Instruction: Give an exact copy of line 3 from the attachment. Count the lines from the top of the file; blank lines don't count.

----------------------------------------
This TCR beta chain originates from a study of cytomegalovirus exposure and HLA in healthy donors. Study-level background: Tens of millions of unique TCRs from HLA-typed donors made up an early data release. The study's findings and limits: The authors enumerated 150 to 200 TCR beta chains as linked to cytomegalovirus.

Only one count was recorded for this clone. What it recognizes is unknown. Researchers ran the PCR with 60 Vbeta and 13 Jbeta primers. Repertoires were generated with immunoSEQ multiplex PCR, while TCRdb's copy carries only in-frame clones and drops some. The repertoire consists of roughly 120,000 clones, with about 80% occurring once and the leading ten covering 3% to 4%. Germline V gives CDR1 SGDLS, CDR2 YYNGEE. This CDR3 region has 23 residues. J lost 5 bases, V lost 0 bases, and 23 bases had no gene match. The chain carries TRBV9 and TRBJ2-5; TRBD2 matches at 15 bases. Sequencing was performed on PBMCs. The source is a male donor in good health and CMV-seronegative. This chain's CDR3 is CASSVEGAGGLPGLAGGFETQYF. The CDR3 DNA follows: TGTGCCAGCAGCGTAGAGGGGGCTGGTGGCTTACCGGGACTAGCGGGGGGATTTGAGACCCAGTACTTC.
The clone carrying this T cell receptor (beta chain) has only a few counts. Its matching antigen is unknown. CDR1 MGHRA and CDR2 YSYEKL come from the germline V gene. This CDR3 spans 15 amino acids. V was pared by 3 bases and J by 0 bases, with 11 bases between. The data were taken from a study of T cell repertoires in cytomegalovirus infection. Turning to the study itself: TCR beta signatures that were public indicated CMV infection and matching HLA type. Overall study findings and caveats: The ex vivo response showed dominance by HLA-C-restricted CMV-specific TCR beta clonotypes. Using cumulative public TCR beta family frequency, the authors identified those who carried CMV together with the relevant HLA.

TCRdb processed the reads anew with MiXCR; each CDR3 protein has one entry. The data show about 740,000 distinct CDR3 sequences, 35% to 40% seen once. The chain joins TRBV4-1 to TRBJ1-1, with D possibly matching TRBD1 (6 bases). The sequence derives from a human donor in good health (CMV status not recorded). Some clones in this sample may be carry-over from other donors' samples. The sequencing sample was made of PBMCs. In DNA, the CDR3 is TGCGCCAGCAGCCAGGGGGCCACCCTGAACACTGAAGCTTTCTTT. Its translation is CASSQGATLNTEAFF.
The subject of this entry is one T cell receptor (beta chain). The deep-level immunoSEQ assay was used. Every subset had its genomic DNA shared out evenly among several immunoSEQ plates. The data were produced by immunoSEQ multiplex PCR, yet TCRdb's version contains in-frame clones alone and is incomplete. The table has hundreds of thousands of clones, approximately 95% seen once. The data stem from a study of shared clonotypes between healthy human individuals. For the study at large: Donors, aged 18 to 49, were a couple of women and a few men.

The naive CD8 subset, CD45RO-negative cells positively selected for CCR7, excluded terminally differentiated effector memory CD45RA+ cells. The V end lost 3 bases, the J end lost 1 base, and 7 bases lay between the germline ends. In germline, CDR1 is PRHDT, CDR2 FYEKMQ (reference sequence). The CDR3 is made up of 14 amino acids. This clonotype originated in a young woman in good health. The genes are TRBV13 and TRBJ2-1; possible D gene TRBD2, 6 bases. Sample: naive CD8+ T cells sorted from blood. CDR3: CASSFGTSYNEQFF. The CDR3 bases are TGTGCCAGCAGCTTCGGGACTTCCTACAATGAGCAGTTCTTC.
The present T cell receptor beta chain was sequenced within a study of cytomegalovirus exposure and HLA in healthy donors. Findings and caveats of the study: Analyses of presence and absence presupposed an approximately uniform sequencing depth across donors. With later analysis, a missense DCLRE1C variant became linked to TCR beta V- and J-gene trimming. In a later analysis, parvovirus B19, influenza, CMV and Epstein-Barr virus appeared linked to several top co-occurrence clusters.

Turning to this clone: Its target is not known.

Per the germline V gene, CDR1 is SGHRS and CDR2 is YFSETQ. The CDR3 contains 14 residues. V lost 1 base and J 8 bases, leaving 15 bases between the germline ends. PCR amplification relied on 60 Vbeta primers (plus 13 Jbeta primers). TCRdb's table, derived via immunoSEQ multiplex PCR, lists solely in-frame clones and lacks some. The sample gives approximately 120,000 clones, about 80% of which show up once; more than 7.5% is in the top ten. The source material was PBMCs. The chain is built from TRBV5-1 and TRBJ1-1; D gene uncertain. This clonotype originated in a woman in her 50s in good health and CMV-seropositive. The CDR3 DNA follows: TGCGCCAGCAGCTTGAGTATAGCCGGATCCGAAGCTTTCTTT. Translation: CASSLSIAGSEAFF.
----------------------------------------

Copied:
The clone carrying this T cell receptor (beta chain) has only a few counts. Its matching antigen is unknown. CDR1 MGHRA and CDR2 YSYEKL come from the germline V gene. This CDR3 spans 15 amino acids. V was pared by 3 bases and J by 0 bases, with 11 bases between. The data were taken from a study of T cell repertoires in cytomegalovirus infection. Turning to the study itself: TCR beta signatures that were public indicated CMV infection and matching HLA type. Overall study findings and caveats: The ex vivo response showed dominance by HLA-C-restricted CMV-specific TCR beta clonotypes. Using cumulative public TCR beta family frequency, the authors identified those who carried CMV together with the relevant HLA.